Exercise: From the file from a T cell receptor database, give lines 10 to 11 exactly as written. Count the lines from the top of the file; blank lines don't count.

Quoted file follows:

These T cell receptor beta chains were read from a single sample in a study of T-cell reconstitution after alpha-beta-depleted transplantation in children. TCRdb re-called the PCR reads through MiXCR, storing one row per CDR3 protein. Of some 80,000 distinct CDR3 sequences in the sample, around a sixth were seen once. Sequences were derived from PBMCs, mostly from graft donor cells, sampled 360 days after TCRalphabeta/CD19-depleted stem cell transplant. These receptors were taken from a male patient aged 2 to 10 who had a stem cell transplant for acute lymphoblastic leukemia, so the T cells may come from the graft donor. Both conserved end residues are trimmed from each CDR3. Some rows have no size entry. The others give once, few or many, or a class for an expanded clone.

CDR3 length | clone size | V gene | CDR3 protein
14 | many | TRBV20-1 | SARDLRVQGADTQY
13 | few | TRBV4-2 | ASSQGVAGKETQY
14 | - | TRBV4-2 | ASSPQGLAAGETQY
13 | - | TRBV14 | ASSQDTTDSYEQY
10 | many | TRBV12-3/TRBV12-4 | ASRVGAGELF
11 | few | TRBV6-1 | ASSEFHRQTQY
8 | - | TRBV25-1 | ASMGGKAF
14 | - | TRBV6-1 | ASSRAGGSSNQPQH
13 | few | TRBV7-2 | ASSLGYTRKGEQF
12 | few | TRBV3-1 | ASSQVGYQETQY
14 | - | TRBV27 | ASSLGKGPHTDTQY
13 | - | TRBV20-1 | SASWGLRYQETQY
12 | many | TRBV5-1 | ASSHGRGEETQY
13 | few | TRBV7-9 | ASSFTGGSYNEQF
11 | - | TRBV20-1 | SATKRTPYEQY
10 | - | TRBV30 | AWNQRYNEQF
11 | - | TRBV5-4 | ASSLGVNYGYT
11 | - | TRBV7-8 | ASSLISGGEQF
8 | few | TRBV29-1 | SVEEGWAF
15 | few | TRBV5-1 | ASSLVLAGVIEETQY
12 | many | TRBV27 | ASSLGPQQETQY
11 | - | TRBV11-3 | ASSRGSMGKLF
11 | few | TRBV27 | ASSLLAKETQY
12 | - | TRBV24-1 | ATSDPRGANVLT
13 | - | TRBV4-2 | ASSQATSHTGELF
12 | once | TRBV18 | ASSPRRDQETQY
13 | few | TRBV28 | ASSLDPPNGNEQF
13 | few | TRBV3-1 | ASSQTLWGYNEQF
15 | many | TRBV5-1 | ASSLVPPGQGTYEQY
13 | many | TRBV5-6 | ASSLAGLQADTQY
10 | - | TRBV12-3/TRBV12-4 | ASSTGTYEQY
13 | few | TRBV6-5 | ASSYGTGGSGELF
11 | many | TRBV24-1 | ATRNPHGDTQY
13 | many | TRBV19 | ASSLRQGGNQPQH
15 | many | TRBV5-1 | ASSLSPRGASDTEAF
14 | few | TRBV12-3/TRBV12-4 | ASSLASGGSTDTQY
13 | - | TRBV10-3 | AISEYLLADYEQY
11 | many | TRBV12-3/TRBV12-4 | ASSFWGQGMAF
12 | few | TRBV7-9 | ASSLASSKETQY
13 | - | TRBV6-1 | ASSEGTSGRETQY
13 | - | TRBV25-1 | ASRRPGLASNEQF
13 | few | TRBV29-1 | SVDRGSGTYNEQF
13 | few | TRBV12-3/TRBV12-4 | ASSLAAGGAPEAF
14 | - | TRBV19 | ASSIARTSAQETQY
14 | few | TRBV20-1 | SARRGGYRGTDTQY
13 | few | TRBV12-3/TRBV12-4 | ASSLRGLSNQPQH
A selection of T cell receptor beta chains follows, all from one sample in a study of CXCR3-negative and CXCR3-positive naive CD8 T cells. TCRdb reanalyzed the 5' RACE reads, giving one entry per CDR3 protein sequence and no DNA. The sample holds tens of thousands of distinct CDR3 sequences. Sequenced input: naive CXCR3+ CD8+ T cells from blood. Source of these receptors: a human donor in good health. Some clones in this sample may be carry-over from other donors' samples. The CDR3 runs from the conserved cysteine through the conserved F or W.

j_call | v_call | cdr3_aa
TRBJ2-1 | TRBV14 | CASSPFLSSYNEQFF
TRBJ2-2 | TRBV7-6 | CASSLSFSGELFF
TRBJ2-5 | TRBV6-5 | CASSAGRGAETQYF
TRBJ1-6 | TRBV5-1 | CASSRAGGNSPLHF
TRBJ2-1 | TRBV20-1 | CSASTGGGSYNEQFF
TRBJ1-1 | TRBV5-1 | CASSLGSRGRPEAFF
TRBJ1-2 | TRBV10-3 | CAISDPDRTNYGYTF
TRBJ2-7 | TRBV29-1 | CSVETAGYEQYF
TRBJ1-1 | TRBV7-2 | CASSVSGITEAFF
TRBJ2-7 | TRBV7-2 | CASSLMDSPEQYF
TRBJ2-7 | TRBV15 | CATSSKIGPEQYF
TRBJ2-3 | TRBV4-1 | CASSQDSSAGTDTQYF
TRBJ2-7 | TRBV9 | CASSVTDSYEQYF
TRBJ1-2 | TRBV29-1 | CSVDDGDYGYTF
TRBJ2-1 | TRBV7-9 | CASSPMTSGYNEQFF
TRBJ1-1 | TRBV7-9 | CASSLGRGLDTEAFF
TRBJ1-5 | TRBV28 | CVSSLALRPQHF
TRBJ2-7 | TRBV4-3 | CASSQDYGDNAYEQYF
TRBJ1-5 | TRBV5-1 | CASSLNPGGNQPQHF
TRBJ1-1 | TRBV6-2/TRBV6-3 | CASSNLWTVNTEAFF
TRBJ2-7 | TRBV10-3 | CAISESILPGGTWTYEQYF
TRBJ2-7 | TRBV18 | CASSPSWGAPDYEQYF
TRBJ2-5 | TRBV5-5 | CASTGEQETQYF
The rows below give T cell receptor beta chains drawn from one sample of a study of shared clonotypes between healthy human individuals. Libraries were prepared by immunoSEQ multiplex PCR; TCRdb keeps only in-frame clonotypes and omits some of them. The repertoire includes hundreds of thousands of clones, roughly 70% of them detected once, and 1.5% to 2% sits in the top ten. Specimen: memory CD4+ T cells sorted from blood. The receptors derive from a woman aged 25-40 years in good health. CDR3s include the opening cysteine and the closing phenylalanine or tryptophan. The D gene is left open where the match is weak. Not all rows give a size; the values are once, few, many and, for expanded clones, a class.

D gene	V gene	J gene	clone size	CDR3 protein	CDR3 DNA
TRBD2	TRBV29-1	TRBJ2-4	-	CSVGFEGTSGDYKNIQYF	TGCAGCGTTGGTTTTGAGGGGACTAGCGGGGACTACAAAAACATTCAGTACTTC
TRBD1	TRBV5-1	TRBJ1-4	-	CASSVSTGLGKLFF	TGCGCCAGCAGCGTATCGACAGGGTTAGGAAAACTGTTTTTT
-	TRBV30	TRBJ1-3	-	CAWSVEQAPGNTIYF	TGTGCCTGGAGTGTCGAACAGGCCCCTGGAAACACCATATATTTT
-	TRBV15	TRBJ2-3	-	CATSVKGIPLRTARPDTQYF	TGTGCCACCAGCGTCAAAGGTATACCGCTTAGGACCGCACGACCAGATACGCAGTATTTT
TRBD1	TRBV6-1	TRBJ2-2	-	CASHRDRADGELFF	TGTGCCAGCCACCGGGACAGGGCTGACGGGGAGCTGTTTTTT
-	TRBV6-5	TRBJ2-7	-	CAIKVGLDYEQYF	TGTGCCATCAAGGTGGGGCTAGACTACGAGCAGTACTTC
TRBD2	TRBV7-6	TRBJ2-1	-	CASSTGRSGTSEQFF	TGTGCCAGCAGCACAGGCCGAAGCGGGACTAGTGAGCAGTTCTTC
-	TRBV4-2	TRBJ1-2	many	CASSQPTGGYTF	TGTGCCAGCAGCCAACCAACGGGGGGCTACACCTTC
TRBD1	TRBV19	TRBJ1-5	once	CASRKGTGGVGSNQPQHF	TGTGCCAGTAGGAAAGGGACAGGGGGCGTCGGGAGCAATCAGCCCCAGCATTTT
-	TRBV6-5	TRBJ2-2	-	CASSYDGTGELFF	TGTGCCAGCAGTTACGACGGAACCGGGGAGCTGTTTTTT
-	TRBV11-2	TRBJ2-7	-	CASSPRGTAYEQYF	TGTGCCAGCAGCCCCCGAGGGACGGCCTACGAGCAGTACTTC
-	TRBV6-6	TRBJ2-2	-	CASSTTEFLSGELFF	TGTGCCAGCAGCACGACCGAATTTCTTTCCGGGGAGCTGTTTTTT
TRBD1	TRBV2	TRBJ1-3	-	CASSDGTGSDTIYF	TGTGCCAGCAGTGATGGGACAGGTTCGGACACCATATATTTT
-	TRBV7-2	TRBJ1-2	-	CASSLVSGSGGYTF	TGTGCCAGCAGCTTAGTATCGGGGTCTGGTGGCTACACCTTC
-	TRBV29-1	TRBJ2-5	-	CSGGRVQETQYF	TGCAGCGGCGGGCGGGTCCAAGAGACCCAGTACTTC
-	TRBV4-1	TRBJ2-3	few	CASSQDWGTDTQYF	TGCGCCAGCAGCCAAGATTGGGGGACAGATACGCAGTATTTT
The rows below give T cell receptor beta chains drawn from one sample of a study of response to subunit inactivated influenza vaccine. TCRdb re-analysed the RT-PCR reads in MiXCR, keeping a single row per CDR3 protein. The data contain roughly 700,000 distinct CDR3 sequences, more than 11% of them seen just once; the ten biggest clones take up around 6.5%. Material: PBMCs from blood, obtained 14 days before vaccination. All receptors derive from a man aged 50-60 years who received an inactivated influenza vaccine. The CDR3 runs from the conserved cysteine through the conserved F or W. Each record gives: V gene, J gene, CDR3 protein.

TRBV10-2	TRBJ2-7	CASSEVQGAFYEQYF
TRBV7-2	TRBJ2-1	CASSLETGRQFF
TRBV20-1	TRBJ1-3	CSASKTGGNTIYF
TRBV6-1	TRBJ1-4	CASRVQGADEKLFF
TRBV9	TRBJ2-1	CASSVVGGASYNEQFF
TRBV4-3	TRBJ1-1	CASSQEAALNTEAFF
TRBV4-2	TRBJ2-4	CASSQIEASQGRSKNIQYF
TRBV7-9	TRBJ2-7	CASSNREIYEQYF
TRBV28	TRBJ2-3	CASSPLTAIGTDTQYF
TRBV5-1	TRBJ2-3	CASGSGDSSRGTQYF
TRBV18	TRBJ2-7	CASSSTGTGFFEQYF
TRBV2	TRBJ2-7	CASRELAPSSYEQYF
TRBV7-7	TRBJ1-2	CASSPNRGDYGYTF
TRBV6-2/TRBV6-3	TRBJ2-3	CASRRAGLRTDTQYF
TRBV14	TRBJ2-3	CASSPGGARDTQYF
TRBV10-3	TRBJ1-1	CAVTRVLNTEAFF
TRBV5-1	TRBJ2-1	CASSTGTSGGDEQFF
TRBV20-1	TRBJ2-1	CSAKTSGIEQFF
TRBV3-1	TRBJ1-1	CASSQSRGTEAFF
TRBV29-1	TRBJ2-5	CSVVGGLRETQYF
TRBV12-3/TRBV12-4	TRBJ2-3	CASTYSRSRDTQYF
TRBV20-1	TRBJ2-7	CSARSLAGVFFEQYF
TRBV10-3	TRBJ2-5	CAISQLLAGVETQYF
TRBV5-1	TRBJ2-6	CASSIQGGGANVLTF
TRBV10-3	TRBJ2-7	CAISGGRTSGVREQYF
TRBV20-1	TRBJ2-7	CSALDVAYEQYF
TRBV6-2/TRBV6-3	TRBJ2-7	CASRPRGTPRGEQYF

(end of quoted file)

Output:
14 | - | TRBV6-1 | ASSRAGGSSNQPQH
13 | few | TRBV7-2 | ASSLGYTRKGEQF